State Judicial Policymaking: Equality in Educational Financing Cases, Federal Judicial Policymaking: Privacy Rights and Abortion Politics   


            In Comparative Perspective: The European Court of Justice and The Globalization of Judicial Power   


The Impact of Judicial Decisions              


            The Politics of Gay Rights and Same Sex Marriages: A Case Study 


The Limitations of Judicial Power    


            Internal Constraints, External Restraints


            Controversies Over Courts: Do Courts Forge Major Social Change?



3.1. The United States Court System    


3.2. State Court Organization    


3.3. California’s Unified Court System    


3.4. Ohio’s Non-Unified Court System     


3.5. Geographical Boundaries of the U.S. Court System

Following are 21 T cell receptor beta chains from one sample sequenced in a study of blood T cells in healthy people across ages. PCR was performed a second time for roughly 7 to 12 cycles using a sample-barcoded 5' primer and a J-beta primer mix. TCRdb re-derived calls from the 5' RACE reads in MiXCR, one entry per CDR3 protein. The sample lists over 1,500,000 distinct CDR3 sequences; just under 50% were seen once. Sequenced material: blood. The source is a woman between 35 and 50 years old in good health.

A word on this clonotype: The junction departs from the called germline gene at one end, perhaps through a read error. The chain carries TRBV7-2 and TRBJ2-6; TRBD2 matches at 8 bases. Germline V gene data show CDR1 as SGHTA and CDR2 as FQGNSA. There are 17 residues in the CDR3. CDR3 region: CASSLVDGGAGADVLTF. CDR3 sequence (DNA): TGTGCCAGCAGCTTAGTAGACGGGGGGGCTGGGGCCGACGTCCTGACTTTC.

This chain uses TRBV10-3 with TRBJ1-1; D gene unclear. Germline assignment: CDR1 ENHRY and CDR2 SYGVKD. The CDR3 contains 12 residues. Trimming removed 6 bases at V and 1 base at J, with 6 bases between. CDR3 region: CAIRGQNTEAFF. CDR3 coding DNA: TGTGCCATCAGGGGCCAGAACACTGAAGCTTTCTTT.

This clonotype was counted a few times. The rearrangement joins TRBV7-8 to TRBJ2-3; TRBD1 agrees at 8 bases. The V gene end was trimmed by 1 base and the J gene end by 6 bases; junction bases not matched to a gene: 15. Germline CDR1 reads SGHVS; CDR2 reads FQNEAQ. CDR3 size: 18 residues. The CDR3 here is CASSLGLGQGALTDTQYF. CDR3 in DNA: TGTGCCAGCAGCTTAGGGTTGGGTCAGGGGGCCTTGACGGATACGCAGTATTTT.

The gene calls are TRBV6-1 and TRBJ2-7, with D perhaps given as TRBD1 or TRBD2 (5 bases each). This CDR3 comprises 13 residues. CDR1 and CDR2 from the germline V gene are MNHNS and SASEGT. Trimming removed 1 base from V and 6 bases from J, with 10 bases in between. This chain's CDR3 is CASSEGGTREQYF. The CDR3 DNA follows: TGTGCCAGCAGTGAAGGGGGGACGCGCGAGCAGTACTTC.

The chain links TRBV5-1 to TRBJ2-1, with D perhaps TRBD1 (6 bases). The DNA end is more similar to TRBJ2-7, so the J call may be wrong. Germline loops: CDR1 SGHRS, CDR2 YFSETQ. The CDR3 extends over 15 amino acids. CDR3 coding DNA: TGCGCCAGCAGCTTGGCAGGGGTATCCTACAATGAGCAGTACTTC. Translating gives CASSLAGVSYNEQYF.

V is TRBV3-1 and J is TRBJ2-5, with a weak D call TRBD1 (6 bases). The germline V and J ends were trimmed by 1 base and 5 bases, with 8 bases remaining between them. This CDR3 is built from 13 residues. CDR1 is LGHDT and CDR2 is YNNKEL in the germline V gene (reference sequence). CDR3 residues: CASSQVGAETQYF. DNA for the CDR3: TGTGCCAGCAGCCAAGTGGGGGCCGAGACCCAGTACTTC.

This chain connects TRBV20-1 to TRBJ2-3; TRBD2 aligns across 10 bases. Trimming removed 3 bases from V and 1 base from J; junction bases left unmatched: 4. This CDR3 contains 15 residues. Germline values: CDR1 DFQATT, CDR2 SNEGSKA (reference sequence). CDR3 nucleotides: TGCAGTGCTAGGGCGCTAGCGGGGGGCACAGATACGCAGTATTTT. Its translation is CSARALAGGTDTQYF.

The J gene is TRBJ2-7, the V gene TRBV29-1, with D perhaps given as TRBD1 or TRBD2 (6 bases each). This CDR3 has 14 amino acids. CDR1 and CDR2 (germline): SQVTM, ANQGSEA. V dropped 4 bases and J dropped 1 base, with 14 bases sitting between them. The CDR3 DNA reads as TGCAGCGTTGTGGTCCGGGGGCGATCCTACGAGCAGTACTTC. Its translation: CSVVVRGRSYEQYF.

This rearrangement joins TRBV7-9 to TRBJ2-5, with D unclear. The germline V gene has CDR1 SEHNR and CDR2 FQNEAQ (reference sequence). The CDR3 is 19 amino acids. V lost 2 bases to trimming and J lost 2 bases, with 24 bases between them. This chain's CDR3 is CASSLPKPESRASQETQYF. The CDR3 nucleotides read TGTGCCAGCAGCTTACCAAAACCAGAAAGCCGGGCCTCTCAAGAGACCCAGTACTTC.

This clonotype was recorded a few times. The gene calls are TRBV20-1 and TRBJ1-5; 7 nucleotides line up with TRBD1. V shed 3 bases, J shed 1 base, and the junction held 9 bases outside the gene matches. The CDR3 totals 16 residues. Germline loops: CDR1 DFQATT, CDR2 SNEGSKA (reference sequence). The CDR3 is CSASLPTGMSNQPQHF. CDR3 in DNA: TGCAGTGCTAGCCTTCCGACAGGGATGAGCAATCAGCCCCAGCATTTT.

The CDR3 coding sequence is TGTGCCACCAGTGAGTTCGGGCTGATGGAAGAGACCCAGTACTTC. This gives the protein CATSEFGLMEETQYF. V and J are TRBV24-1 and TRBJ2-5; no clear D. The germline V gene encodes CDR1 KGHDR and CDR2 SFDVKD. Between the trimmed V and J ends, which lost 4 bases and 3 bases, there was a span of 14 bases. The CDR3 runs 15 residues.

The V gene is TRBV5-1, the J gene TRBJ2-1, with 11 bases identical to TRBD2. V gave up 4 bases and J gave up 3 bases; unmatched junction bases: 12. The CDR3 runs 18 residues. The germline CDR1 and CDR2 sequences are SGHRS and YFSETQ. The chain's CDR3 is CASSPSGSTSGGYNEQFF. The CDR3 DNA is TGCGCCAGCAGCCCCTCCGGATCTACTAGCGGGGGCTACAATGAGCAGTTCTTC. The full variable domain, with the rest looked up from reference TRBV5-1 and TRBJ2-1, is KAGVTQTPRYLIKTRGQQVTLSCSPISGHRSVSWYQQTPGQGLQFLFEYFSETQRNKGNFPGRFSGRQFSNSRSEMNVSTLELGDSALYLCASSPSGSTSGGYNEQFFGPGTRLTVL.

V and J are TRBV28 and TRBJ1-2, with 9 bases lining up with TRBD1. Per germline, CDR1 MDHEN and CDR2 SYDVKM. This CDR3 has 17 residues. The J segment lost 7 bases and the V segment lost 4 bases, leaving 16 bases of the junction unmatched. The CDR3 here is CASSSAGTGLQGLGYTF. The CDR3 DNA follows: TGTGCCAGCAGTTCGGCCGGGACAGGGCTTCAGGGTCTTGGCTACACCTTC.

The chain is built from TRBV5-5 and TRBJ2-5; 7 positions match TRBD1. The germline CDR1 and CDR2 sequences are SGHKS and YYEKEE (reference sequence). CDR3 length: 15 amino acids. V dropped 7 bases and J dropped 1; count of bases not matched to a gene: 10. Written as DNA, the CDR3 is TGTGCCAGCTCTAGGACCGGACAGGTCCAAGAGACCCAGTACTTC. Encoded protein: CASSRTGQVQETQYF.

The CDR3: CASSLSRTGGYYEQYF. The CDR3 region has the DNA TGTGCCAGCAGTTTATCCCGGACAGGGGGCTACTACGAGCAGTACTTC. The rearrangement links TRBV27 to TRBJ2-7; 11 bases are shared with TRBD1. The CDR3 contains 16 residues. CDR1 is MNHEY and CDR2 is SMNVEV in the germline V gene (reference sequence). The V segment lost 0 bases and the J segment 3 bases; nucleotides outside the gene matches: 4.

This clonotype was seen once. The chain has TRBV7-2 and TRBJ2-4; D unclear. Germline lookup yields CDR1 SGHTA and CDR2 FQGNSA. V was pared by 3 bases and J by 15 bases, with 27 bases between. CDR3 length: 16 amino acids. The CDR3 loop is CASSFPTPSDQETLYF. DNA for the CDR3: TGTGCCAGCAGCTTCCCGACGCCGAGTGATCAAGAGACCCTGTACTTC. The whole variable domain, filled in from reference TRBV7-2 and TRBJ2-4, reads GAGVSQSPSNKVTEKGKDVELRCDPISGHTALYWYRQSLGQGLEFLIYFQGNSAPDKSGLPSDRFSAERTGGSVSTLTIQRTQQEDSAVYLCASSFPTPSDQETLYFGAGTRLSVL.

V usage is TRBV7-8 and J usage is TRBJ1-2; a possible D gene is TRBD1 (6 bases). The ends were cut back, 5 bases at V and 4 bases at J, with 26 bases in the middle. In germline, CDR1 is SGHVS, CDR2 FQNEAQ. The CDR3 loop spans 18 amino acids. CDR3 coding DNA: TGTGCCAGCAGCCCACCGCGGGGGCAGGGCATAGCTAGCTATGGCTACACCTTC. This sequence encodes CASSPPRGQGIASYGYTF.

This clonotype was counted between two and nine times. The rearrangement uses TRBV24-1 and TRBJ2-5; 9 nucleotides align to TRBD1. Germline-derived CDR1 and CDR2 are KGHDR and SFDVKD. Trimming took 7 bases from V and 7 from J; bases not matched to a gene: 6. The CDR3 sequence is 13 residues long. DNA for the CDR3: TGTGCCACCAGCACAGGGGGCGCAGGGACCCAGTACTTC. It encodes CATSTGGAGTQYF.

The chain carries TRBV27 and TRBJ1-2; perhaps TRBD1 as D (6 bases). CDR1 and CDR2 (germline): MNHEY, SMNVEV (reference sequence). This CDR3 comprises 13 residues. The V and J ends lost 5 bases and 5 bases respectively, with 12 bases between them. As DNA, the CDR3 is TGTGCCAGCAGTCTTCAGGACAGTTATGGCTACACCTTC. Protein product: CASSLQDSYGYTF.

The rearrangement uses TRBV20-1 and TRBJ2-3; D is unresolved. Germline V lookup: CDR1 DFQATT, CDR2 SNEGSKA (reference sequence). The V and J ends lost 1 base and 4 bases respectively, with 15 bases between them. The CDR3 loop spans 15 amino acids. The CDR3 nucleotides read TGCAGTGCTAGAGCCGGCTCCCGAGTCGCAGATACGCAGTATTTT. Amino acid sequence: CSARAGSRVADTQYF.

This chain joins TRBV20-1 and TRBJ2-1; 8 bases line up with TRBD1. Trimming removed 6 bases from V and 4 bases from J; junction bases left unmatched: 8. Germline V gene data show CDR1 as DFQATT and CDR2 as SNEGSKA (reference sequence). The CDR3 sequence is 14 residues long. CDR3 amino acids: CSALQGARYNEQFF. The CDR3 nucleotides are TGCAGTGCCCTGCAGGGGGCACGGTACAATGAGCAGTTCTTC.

3.6. The Organization of Judicial Administration in the United States    


4.1. The Nomination and Confirmation Process for Federal Judges   


7.1. The Stages of Trial and the Presentation of Evidence    


7.2. The Criminal Trial and Appeal Process    


8.1. The Civil Trial and Appeal Process     


9.1. The Process of Appellate Decision-Making     


9.2. Research Methodologies for Studying Judicial Politics   


10.1. Judicial Compliance and Impact    



1.1. Major Global Legal Systems 


1.2. Types of Law  


3.1. Landmark Judicial Administration Legislation  


3.2. A Comparison of the State and Federal Judiciary   


3.3. Type of State Courts  


3.4. State Trial Court Docket